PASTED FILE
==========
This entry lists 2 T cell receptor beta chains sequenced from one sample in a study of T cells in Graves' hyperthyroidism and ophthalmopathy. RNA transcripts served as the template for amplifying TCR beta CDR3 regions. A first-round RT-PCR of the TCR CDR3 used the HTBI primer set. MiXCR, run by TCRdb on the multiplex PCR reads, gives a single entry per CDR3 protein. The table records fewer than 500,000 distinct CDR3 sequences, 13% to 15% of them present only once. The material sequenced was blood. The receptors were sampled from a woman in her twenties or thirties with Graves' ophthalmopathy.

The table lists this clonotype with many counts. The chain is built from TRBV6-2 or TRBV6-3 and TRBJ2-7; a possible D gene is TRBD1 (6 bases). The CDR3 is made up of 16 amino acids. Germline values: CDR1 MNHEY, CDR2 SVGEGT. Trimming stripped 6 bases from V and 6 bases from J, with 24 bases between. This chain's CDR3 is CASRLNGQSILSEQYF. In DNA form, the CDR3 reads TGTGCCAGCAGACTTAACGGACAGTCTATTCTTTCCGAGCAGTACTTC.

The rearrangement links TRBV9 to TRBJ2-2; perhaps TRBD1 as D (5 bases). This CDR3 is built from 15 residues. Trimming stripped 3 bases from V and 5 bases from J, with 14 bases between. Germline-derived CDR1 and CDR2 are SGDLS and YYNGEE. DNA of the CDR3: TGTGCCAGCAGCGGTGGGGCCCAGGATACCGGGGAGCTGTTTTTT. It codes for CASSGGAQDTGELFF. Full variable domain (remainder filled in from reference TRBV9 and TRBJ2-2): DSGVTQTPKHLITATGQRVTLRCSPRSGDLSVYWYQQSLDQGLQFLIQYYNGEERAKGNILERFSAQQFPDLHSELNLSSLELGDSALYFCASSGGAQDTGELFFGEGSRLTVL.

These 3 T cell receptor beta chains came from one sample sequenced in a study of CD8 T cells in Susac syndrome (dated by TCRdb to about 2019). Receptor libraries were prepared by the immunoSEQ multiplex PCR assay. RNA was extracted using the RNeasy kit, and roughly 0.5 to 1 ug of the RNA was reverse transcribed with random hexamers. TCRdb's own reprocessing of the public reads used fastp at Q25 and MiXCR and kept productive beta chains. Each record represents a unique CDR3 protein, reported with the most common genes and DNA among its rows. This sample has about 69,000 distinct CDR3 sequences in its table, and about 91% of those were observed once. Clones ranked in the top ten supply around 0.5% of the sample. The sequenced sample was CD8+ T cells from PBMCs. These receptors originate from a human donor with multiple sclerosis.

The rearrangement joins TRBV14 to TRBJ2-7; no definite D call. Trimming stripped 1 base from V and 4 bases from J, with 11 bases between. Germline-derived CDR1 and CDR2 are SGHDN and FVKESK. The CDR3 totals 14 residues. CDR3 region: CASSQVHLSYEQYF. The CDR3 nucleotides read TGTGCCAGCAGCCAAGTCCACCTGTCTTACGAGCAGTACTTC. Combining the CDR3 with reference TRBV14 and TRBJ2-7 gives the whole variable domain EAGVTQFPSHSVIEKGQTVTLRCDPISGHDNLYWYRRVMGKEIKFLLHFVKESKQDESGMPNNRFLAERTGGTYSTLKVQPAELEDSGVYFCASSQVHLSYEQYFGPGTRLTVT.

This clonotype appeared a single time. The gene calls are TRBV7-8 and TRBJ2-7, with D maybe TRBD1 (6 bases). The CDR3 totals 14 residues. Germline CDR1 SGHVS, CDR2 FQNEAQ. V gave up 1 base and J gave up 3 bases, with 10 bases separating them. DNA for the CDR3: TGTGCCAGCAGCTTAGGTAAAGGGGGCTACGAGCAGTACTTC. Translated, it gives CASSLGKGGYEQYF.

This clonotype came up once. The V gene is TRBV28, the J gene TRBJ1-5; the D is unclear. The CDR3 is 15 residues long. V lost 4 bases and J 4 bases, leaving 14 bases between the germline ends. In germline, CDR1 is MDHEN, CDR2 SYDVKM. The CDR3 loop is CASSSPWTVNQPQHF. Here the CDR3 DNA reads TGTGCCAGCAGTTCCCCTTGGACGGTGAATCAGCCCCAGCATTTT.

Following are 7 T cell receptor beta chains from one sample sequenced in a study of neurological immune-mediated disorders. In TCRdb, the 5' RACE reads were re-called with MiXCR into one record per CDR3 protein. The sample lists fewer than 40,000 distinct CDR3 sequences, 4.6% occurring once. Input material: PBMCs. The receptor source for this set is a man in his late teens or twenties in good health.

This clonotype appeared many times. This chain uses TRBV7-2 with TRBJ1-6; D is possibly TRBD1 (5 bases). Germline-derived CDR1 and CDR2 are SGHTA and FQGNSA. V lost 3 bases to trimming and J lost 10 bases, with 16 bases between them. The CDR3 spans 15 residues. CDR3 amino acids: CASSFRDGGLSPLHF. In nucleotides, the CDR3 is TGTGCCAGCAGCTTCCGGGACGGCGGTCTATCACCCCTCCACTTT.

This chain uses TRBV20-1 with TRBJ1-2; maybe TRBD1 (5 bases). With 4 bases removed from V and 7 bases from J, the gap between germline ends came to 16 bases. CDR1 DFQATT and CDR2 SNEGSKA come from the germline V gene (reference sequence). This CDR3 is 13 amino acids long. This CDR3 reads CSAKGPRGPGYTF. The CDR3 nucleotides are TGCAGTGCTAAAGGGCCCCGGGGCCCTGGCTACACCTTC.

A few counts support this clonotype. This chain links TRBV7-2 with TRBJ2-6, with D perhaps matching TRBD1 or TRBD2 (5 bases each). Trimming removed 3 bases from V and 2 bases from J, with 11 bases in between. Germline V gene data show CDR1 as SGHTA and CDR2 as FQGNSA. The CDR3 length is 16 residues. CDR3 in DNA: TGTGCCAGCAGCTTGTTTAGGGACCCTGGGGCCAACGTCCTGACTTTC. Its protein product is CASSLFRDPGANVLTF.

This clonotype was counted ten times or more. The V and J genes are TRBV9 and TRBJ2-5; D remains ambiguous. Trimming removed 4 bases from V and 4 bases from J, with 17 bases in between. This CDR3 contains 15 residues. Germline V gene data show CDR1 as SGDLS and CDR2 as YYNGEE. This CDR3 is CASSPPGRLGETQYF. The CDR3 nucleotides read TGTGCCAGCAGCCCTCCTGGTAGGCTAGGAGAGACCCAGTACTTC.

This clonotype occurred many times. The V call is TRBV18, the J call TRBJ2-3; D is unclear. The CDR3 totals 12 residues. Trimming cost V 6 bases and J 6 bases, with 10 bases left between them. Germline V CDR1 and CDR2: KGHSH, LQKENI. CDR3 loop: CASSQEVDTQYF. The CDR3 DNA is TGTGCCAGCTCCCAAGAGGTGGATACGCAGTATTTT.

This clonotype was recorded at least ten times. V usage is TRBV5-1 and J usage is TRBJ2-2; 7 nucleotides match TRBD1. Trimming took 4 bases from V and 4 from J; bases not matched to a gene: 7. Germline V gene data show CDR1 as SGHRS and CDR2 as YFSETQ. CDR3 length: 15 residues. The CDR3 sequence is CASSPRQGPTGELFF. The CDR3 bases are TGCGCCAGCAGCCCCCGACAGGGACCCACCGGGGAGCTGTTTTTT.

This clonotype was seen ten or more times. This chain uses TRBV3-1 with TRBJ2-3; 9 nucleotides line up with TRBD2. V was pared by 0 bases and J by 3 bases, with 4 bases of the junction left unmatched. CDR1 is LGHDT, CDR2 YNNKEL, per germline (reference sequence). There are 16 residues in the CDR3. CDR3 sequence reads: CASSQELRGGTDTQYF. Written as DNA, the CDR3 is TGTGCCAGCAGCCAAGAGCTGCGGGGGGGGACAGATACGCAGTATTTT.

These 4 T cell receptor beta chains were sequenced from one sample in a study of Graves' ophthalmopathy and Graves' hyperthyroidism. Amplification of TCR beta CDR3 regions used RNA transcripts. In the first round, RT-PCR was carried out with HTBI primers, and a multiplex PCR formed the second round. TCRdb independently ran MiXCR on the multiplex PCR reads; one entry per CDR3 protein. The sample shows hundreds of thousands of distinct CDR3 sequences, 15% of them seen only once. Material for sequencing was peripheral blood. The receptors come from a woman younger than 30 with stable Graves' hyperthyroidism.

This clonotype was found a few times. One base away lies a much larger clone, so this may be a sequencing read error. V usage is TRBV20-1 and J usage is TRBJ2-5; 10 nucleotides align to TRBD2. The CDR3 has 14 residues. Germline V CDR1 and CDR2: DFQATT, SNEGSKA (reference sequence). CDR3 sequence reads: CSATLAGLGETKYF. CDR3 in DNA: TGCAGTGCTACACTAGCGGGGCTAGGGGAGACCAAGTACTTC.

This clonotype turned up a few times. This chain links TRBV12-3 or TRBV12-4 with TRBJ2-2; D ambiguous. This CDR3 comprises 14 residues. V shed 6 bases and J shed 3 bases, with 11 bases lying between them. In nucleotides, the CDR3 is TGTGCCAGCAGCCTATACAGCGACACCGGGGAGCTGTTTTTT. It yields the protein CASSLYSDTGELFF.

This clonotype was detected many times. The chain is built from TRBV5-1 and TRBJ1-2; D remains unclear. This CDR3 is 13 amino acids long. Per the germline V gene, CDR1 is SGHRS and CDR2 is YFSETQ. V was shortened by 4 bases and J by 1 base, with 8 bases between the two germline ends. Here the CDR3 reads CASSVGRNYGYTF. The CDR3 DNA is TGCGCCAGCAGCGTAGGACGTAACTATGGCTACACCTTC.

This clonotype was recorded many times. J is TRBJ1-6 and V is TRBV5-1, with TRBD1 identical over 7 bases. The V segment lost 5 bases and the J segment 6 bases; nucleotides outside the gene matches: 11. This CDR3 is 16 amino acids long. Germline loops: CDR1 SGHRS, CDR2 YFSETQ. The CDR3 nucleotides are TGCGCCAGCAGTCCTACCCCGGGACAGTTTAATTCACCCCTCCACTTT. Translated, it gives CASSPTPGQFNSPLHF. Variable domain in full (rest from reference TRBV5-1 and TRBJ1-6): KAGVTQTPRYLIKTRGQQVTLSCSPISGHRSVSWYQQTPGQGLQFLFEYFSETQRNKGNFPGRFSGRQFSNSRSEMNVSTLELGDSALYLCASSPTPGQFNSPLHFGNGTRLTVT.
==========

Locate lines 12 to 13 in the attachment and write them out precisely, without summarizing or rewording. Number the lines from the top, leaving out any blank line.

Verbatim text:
This clonotype was counted ten times or more. The V and J genes are TRBV9 and TRBJ2-5; D remains ambiguous. Trimming removed 4 bases from V and 4 bases from J, with 17 bases in between. This CDR3 contains 15 residues. Germline V gene data show CDR1 as SGDLS and CDR2 as YYNGEE. This CDR3 is CASSPPGRLGETQYF. The CDR3 nucleotides read TGTGCCAGCAGCCCTCCTGGTAGGCTAGGAGAGACCCAGTACTTC.

This clonotype occurred many times. The V call is TRBV18, the J call TRBJ2-3; D is unclear. The CDR3 totals 12 residues. Trimming cost V 6 bases and J 6 bases, with 10 bases left between them. Germline V CDR1 and CDR2: KGHSH, LQKENI. CDR3 loop: CASSQEVDTQYF. The CDR3 DNA is TGTGCCAGCTCCCAAGAGGTGGATACGCAGTATTTT.